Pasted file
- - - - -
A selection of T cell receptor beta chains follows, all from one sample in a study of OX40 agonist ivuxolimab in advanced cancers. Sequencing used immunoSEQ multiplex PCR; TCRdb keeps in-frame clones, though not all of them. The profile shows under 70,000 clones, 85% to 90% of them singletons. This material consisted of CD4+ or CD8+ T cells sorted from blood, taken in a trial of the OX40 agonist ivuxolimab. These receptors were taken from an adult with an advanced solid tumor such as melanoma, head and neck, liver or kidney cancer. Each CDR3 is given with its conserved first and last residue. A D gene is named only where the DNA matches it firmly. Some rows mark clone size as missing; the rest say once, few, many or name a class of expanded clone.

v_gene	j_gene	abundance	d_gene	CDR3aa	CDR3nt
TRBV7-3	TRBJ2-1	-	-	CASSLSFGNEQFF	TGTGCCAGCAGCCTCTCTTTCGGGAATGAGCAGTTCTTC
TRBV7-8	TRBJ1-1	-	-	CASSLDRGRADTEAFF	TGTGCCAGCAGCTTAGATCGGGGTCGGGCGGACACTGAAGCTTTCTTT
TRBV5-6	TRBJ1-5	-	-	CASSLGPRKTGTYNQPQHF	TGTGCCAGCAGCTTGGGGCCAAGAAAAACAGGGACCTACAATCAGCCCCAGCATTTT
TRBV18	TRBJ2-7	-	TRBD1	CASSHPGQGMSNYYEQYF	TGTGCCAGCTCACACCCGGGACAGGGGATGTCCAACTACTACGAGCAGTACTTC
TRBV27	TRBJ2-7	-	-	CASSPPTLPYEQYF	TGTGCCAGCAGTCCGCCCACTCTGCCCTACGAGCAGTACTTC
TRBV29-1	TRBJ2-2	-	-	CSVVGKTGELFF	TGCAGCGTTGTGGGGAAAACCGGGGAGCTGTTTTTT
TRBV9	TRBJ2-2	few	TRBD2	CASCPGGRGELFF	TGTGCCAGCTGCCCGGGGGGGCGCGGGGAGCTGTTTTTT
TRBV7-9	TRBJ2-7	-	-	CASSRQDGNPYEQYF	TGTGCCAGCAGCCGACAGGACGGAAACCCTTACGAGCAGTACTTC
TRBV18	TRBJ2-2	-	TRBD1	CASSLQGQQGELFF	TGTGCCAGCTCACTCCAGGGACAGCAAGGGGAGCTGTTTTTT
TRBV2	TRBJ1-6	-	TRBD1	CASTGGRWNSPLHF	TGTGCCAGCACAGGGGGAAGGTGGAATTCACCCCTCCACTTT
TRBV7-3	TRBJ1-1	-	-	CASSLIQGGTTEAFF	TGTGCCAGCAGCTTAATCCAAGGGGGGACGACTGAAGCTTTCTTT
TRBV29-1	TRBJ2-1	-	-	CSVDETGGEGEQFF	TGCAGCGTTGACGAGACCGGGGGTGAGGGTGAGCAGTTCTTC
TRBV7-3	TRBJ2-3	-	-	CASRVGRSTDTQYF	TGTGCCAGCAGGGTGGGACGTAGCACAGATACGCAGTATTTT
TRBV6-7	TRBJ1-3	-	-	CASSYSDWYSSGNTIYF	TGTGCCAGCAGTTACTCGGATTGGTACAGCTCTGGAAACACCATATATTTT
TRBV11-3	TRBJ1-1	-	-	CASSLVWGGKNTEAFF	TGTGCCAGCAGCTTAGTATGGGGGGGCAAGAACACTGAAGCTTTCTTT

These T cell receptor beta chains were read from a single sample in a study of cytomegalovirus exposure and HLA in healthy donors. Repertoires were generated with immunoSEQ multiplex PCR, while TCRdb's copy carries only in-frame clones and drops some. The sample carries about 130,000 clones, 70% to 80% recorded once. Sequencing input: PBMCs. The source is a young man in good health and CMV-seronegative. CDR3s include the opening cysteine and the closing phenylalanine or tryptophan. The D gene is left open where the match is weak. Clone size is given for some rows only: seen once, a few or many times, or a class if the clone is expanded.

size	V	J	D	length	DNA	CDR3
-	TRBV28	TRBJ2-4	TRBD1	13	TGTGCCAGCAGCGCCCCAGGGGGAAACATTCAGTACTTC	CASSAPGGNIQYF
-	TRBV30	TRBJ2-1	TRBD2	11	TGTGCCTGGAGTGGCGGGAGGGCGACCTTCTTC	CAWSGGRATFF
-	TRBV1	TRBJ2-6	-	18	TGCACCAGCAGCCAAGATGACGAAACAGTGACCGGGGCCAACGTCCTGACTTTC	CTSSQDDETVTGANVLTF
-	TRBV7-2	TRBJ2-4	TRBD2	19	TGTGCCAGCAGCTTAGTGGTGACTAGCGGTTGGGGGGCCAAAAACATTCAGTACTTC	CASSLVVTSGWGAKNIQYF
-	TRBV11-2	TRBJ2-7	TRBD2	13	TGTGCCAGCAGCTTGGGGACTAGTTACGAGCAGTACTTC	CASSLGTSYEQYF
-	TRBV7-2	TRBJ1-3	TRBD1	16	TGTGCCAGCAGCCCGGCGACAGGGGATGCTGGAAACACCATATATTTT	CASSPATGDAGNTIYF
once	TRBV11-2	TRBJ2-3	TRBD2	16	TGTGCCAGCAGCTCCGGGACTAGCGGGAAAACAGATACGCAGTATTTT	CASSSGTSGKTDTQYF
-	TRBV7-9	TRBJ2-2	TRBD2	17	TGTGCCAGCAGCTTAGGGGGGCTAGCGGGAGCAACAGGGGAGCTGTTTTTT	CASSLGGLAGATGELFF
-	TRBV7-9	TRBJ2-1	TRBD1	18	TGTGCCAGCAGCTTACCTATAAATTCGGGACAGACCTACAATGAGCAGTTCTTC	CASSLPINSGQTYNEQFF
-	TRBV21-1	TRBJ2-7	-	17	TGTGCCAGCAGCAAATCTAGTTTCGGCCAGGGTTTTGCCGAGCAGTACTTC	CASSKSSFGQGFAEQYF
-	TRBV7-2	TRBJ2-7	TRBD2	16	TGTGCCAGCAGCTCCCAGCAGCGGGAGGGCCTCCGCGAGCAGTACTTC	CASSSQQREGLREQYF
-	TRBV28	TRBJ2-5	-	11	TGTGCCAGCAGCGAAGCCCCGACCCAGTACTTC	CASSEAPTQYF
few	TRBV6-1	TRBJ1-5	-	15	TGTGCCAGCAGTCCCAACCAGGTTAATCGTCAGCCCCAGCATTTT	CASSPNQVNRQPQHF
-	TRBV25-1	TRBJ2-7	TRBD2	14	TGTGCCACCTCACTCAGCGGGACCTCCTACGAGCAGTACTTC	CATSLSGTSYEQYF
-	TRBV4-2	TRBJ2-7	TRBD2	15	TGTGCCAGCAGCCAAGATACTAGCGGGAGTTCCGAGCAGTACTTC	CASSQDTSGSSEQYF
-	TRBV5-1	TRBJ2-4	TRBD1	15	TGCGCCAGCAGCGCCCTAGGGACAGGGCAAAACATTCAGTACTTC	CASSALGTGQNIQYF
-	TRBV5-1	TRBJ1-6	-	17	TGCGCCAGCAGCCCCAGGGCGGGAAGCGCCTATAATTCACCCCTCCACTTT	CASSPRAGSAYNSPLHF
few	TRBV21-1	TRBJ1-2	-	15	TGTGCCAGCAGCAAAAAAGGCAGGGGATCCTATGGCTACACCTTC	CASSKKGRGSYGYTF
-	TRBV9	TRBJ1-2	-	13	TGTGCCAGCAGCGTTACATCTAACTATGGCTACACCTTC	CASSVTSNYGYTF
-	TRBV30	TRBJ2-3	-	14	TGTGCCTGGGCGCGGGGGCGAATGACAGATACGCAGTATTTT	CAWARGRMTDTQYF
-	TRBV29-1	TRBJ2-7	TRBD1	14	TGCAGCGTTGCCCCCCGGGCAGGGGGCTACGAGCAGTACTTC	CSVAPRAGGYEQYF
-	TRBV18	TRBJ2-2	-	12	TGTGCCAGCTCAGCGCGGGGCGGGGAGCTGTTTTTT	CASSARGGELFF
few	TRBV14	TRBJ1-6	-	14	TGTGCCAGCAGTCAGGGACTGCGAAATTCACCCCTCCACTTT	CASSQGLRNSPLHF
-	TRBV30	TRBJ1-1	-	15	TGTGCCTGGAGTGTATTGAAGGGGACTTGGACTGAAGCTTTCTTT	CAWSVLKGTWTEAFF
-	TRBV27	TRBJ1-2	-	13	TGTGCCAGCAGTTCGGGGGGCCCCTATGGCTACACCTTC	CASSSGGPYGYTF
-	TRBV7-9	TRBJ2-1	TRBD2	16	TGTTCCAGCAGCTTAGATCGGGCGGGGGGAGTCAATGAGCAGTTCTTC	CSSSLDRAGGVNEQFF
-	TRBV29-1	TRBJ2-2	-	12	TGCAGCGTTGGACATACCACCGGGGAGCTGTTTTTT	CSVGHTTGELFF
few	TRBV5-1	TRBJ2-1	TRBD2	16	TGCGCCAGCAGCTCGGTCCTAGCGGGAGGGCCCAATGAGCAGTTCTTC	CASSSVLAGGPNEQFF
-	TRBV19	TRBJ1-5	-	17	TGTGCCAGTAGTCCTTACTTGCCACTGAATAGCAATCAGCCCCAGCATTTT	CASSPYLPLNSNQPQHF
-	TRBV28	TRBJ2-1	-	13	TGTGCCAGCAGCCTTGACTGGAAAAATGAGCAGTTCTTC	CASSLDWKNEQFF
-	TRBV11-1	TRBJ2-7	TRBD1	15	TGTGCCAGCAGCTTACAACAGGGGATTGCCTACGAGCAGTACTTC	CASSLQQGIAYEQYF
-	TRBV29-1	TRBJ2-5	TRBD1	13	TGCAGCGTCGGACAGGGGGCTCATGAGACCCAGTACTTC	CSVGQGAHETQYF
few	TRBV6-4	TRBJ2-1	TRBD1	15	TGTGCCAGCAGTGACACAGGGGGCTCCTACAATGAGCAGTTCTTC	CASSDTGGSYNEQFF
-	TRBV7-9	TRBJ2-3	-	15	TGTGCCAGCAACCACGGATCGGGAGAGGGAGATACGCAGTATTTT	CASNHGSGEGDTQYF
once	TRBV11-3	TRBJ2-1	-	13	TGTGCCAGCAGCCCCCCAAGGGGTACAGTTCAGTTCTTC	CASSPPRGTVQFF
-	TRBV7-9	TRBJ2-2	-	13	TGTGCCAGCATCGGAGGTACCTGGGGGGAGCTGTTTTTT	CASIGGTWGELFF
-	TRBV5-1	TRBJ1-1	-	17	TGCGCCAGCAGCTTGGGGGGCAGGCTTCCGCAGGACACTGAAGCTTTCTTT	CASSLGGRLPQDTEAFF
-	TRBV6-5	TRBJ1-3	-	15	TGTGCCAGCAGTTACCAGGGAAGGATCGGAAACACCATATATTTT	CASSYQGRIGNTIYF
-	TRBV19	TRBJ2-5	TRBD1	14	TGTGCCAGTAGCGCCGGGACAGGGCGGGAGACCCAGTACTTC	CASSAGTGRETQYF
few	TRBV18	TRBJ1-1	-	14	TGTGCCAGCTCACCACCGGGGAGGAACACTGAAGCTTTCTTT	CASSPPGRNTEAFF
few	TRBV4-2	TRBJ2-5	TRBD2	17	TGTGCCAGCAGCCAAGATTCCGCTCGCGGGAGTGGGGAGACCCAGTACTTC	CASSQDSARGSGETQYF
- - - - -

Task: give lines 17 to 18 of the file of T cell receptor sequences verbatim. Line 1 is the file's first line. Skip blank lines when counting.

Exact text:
TRBV11-3	TRBJ1-1	-	-	CASSLVWGGKNTEAFF	TGTGCCAGCAGCTTAGTATGGGGGGGCAAGAACACTGAAGCTTTCTTT

These T cell receptor beta chains were read from a single sample in a study of cytomegalovirus exposure and HLA in healthy donors. Repertoires were generated with immunoSEQ multiplex PCR, while TCRdb's copy carries only in-frame clones and drops some. The sample carries about 130,000 clones, 70% to 80% recorded once. Sequencing input: PBMCs. The source is a young man in good health and CMV-seronegative. CDR3s include the opening cysteine and the closing phenylalanine or tryptophan. The D gene is left open where the match is weak. Clone size is given for some rows only: seen once, a few or many times, or a class if the clone is expanded.